POWER OF ATTORNEY FOR HEALTHCARE, ADVANCE HEALTHCARE DIRECTIVES,  AND LIVING WILLS.  A Power of Attorney for Health Care is an instrument through which a person can name and invest another person with the authority to make healthcare decisions either now or in the future if the person becomes unable to make such decisions for themselves. Although Powers of Attorney For Health Care are sometimes also called living wills, they are not wills in the true sense of the word. In California Power of Attorney For Health Care is sometimes called Advance Health Care Directive, and is governed by California Probate Code 4701. You have the right to amend or revoke your Advance Health Care Directive at any time.   The Advance Health Care Directive contains a power of attorney for health care, through which you can name someone as your agent to make health care decisions for you if you become incapable of making your own decisions or if you want someone else to make those decisions for you now even though you are still capable. You can also name someone else as your alternate agent if your first choice is not willing, able, or available. However your agent cannot be an operator or employee of a community care facility or a residential care facility where you are receiving care, or your supervising health care provider or employee of the health care institution where you are receiving care, unless your agent is related to you or is a co‑worker. Unless you set limits the authority of your agent your agent may make all health care decisions for you, including consent or refusal to any care, treatment, service, or procedure to maintain, diagnose, or otherwise affect a physical or mental condition; select or discharge health care providers and institutions; approve or disapprove diagnostic tests, surgical procedures, and programs of medication, direct the provision, withholding, or withdrawal of artificial nutrition and hydration and all other forms of health care, including cardiopulmonary resuscitation; and make anatomical gifts, authorize an autopsy and direct disposition of remains. You need not limit the authority of your agent if you wish to rely on your agent for all health care decisions that may have to be made. Advance Health Care Directives allow you to designate a physician to have primary responsibility for your health care, if you so wish. It also allows you give specific instructions about any aspect of your health care, regardless of whether or not you appoint an agent. Such instructions include your wishes regarding the provision, withholding, or withdrawal of treatment to keep you alive, the provision of pain relief, and any other you wish you may have.  Advance Health Care Directives also allow you to say whether or not you intend to donate your bodily organs and tissues following your death.  Note that if you decide that you wish create a Power of Attorney For Health Care or an Advance Health Care Directive, granting someone authority to make health care decisions for you, you may also consider executing a HIPAA Authorization and Waiver to authorize your health care providers to release your otherwise confidential medical information to the person you have chosen to grant your power of attorney for health care.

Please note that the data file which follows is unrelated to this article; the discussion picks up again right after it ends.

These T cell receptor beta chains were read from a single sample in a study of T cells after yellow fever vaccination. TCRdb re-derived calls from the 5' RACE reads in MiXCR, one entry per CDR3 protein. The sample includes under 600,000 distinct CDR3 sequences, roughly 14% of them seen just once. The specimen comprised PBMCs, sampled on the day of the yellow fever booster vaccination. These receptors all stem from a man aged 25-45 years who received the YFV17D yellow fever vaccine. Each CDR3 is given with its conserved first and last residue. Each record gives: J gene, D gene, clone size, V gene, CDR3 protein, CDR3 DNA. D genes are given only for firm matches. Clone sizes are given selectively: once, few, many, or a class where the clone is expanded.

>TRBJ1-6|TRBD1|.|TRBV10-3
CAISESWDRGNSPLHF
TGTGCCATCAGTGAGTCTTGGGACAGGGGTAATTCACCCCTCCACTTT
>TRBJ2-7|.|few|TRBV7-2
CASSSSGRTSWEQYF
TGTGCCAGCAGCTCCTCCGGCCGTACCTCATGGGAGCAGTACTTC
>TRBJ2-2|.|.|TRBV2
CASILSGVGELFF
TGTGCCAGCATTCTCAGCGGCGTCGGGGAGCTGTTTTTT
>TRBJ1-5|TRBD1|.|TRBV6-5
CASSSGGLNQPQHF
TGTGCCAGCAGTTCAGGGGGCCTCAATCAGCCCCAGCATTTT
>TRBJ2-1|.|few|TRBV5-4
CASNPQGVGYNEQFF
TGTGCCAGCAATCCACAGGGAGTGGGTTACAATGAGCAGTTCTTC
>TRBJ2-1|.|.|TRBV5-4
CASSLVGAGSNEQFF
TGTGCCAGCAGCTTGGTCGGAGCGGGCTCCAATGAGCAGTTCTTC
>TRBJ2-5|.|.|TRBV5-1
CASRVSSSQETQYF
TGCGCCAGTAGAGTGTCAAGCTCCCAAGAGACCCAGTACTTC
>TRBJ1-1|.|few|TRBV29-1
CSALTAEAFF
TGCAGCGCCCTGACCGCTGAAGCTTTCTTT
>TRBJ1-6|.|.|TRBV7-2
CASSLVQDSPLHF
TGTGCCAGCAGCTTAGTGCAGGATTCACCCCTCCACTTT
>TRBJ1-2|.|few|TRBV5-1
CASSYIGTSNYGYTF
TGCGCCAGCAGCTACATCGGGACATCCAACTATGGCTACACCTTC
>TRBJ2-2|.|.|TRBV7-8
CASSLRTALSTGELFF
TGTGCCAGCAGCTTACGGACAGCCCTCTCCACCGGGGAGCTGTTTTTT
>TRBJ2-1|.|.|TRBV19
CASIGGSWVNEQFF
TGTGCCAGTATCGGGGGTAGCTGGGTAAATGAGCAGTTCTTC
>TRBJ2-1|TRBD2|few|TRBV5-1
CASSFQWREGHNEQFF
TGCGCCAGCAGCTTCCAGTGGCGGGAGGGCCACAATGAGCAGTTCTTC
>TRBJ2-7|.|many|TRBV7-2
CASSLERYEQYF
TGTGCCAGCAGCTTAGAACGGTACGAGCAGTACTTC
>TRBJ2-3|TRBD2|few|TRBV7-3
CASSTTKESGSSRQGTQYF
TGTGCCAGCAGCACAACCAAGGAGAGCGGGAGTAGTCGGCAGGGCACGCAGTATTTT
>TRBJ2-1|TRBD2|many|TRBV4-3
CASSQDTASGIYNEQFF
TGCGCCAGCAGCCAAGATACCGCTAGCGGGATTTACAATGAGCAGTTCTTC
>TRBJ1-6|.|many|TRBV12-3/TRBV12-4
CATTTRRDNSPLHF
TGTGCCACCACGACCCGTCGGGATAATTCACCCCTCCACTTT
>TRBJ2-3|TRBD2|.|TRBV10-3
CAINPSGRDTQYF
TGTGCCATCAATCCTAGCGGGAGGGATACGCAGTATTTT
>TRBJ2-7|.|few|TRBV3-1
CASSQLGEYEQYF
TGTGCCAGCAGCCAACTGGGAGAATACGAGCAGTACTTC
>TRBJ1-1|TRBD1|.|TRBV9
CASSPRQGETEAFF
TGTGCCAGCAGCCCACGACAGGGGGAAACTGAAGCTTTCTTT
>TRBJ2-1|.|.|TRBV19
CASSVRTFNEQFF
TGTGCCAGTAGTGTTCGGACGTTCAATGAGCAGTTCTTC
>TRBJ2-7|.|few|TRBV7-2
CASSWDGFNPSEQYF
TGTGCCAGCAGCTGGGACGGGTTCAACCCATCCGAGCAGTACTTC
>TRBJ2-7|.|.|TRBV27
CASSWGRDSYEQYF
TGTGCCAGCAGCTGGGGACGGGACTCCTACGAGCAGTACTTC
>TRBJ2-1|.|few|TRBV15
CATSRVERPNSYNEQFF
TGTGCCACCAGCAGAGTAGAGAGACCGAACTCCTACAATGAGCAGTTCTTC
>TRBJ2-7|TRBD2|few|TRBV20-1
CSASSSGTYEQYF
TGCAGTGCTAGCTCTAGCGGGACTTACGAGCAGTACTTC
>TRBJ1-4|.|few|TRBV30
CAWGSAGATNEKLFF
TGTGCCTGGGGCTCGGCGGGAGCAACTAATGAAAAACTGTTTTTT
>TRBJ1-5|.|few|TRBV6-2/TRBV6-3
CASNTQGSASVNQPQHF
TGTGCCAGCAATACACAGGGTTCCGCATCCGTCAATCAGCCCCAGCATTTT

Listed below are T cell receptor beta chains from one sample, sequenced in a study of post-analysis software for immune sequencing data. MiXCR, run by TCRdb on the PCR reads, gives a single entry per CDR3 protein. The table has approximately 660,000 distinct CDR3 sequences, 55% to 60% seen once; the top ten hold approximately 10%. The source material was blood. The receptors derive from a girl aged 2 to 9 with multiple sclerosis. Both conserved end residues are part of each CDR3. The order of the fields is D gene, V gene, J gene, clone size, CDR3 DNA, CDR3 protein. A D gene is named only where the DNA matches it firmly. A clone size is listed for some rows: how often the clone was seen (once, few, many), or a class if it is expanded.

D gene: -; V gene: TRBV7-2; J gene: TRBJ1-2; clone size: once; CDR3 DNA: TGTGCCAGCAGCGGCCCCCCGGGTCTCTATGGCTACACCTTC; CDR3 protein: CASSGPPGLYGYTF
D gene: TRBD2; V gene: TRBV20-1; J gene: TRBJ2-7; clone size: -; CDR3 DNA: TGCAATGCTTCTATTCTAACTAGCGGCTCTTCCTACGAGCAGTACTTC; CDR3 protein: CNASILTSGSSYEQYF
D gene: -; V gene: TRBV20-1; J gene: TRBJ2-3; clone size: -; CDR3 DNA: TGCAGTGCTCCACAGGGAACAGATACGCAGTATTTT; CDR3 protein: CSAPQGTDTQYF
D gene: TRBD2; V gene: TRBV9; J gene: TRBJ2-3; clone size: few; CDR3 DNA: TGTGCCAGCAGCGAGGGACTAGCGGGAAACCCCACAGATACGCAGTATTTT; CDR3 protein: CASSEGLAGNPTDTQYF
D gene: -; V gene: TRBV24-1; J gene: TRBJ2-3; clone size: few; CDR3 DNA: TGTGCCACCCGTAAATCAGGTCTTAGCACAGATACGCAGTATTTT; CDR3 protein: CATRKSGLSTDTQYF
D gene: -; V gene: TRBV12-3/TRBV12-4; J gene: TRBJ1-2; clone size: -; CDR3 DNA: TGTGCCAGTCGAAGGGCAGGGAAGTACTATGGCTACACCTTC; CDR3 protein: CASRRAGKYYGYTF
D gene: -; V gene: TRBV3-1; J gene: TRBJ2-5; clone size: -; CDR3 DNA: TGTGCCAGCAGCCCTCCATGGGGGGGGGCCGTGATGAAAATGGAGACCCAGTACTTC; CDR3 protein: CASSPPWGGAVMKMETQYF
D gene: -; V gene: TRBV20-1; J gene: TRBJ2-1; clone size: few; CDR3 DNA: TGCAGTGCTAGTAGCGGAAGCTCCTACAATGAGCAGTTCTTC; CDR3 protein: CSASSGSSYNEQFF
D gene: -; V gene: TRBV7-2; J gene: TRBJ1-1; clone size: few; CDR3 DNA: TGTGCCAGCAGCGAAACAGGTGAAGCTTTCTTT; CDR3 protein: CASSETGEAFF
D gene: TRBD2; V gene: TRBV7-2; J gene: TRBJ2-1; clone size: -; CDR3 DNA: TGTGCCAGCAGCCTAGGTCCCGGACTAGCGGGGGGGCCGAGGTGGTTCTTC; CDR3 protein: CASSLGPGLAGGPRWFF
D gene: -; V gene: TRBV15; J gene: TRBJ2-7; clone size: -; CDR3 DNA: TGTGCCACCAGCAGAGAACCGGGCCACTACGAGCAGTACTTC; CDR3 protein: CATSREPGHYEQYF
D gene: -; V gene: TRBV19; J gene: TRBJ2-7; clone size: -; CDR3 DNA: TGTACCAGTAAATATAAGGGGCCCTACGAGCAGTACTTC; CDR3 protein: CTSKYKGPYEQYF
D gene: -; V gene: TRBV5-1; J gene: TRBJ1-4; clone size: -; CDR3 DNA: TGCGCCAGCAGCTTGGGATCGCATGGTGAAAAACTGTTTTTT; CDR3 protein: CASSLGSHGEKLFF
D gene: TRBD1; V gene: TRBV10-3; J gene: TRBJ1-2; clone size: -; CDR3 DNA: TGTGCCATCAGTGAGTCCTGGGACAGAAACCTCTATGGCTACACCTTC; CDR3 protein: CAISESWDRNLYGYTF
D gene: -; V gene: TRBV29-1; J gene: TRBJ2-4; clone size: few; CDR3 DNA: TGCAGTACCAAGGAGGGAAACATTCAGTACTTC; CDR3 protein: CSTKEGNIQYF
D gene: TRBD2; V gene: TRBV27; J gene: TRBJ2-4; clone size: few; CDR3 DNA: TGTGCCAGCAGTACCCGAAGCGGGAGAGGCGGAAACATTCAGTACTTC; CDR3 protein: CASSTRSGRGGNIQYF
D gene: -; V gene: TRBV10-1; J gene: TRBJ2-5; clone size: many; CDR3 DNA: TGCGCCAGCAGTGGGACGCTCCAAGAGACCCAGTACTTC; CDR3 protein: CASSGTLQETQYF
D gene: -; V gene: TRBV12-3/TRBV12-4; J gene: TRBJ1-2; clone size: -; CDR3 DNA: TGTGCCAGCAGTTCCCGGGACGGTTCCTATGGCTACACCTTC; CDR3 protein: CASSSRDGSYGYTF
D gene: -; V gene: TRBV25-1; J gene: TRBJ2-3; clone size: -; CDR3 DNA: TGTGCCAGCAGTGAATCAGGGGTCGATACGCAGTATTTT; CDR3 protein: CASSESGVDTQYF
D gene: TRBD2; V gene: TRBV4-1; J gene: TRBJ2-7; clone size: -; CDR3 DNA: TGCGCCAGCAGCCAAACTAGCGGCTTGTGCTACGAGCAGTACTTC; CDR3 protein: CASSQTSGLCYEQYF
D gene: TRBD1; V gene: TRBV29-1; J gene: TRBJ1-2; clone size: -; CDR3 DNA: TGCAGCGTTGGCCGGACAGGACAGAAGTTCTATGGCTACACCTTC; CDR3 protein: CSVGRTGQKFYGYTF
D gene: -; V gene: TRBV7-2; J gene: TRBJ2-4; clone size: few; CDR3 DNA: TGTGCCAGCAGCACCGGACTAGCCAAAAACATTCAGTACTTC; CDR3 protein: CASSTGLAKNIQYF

HIPAA AUTHORIZATION AND WAIVER:   The HIPAA Authorization and Waiver is a document through which you can authorize your health care providers to release information concerning your otherwise confidential medical information to the individuals you designate to act on your behalf in the event of your disability, and to any other individuals who you would also want to have such access.  

     FINAL DISPOSITION INSTRUCTIONS:   Final Disposition Instructions is a document that allows you to specify how you wish to have your remains dealt with after death (i.e., cremation or burial). It allows you to provide details of any prior arrangements you have made regarding the disposition of your body. It also allows you to designate the person or persons to carry-out your wishes.   
Don’t procrastinate. Call (877) 472-6013, (916) 972-8774, or (916) 972-8779, and speak today with an attorney at   Ihejirika Law Corporation for advice and assistance in creating or modifying your estate plan. An attorney at Ihejirika Law Corporation will help you analyze your financial and family situation and will help you prepare an appropriate estate plan that achieves your particular estate planning goals.
Don’t delay. Call now. Why wait? Call for a Free Consultation. Speak With An Attorney immediately. Call (877) 472-6013, (916) 972-8774, or (916) 972-8779


(877) 472-6013, (916) 972-8774, OR (916) 972-8779. SPEAK WITH AN ATTORNEY TODAY!!!